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SARS-CoV-2 is a new kind of coronavirus that appeared suddenly in late 2019. The disease it causes, called COVID-19, is now showing signs that it's able to spread outside of its place of origin. This raises some questions... like, do we have a pandemic on our hands? What’s the difference between a pandemic and an epidemic? SciShow News has some facts to help you understand a complex and rapidly changing situation.
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Go to to learn more. {♫Intro♫}. This video was filmed on March 3 2020.

If we have a more up-to-date version of it, it will be linked at the top of the description, and right up there. Let's go over some terminology to start. SARS-CoV-2 is a virus, specifically it is a new kind of Coronavirus that appeared suddenly in late 2019 in the city of Wuhan, China.

Coronaviruses are common, you have likely had a coronavirus lots of times, it's one kind of virus that causes the common cold. But they can also cause SARS and MERS, two diseases that have very high case mortality rates. They're very dangerous, and the disease that SARS-CoV-2 causes has been named COVID-19 short for coronavirus disease 2019.

This disease spread very quickly in China at first, but new cases there are slowing, and now the majority of new cases are outside China. This raises the we have a pandemic on our hands? And the answer, yes, maybe, also no, and also it doesn't really matter and it actually matters a lot.

So...that's why this video is here. First of all, “Pandemic” sounds like an official term, but there aren't super hard rules or numbers for when it can or should be used. In general, we use the term epidemic to describe a sudden, unexpected increase in cases of a disease in a particular region.

A pandemic, on the other hand, is sudden, unexpected worldwide spread of a disease. Why does the difference between those things matter? Well, it's not just whether we get to use a scarier word in the headlines… there's also a difference in how we respond.

Epidemics you contain. Pandemics you can only mitigate. So, then how do we decide when something is a pandemic?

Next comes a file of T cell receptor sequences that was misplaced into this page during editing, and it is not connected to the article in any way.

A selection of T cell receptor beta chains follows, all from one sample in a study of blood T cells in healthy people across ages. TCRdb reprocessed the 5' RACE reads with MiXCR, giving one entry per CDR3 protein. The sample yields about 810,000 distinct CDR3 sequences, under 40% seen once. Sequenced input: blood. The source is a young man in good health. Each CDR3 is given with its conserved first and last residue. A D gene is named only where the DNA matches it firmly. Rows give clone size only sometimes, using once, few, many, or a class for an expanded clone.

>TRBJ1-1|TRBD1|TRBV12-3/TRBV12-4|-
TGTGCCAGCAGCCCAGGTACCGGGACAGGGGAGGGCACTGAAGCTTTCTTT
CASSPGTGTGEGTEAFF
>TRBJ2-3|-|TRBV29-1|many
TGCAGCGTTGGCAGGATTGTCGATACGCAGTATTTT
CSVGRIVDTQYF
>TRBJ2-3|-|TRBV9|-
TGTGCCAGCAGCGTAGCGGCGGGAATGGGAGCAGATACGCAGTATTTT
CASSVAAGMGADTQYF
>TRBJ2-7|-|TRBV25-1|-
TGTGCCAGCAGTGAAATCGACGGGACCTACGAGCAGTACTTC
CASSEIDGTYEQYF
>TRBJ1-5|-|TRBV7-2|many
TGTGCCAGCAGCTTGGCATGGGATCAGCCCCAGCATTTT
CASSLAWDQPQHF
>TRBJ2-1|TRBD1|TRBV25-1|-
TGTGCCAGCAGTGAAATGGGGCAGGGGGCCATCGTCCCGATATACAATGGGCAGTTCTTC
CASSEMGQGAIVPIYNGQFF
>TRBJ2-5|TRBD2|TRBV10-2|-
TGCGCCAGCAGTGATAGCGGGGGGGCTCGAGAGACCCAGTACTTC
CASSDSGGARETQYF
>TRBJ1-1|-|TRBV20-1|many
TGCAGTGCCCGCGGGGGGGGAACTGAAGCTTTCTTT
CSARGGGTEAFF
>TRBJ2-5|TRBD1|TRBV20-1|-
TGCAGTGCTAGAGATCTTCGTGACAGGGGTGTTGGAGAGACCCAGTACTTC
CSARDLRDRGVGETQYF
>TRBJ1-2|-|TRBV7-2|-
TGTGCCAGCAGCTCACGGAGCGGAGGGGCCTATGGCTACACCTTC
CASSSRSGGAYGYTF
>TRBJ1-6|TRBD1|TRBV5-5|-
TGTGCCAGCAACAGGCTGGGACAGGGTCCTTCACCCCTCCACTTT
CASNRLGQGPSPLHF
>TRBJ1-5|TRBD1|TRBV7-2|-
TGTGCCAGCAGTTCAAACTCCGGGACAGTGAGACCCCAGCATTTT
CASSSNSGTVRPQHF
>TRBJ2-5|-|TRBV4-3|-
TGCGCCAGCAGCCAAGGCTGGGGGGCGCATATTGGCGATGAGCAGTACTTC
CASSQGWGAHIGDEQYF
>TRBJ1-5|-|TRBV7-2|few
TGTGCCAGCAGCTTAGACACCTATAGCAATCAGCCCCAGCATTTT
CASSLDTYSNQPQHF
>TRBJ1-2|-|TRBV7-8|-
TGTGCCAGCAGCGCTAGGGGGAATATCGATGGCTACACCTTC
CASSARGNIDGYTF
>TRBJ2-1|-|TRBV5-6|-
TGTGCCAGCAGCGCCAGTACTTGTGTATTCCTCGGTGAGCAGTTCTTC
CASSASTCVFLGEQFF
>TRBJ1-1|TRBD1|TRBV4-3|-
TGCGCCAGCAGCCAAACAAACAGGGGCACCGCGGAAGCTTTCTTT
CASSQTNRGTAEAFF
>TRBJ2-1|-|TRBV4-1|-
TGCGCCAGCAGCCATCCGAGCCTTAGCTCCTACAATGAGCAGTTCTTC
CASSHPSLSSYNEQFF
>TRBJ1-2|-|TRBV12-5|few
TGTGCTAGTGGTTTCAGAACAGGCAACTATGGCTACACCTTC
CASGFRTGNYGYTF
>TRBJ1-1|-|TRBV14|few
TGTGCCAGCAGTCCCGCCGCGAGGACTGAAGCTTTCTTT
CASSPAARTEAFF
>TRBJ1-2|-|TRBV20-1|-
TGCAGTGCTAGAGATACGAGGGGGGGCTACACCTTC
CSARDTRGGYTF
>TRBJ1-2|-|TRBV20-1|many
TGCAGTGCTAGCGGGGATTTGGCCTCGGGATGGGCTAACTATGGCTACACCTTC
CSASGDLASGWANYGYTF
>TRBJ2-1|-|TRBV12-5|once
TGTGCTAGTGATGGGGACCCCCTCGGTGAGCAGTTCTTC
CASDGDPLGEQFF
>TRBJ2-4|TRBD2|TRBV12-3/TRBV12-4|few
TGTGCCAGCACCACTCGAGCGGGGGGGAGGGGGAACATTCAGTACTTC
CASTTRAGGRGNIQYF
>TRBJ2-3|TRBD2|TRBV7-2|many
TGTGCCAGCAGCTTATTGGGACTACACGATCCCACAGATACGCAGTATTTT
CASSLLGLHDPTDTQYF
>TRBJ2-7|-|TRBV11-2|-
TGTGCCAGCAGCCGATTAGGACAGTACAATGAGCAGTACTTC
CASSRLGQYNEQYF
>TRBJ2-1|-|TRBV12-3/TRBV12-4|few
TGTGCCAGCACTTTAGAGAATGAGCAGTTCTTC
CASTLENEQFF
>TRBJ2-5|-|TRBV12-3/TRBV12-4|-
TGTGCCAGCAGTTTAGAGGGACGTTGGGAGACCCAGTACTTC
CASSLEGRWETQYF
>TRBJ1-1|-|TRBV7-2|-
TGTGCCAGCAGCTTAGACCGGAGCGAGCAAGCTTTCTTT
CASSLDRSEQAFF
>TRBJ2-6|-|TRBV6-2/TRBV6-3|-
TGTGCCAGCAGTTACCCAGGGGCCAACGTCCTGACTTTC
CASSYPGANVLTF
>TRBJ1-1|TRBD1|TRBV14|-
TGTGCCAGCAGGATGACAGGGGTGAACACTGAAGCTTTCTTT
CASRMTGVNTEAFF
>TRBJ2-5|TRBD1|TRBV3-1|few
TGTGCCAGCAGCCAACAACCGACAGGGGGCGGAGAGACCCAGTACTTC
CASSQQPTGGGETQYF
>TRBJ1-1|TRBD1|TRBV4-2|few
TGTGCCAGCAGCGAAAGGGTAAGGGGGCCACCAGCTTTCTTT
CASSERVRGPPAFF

Researchers have said they'd need to see evidence of sustained, domestic transmission in at least one more region outside of the Pacific region that includes China, Japan, and South Korea before using the term “pandemic”. So the question is whether these cases outside the Pacific are spreading on their own. Not just new arrivals, but new spread.

And while we didn't see any evidence of that in the early months of the COVID-19 outbreak, we now have seen cases that aren't directly linked to either travel, or exposure to people who've traveled. Instead, it looks like it might be what's known as community spread. Community spread, or community cases, are essentially when the source of the infection is unknown.

In this case, that would mean people who haven't been to China and also have't been in direct contact with someone who was recently in China are getting sick. It's spreading from person to person in their own community via droplets from coughing or sneezing or just, talking loudly. As of February 29th, three states in the US have reported community-acquired cases:.

California, Oregon, and Washington. And a preliminary genetic analysis of the virus, sampled from two separate patients in Washington state, suggests that the virus was quietly spreading there for a while. The virus in the two patients had a particular genetic signature that only a small fraction of samples from China had.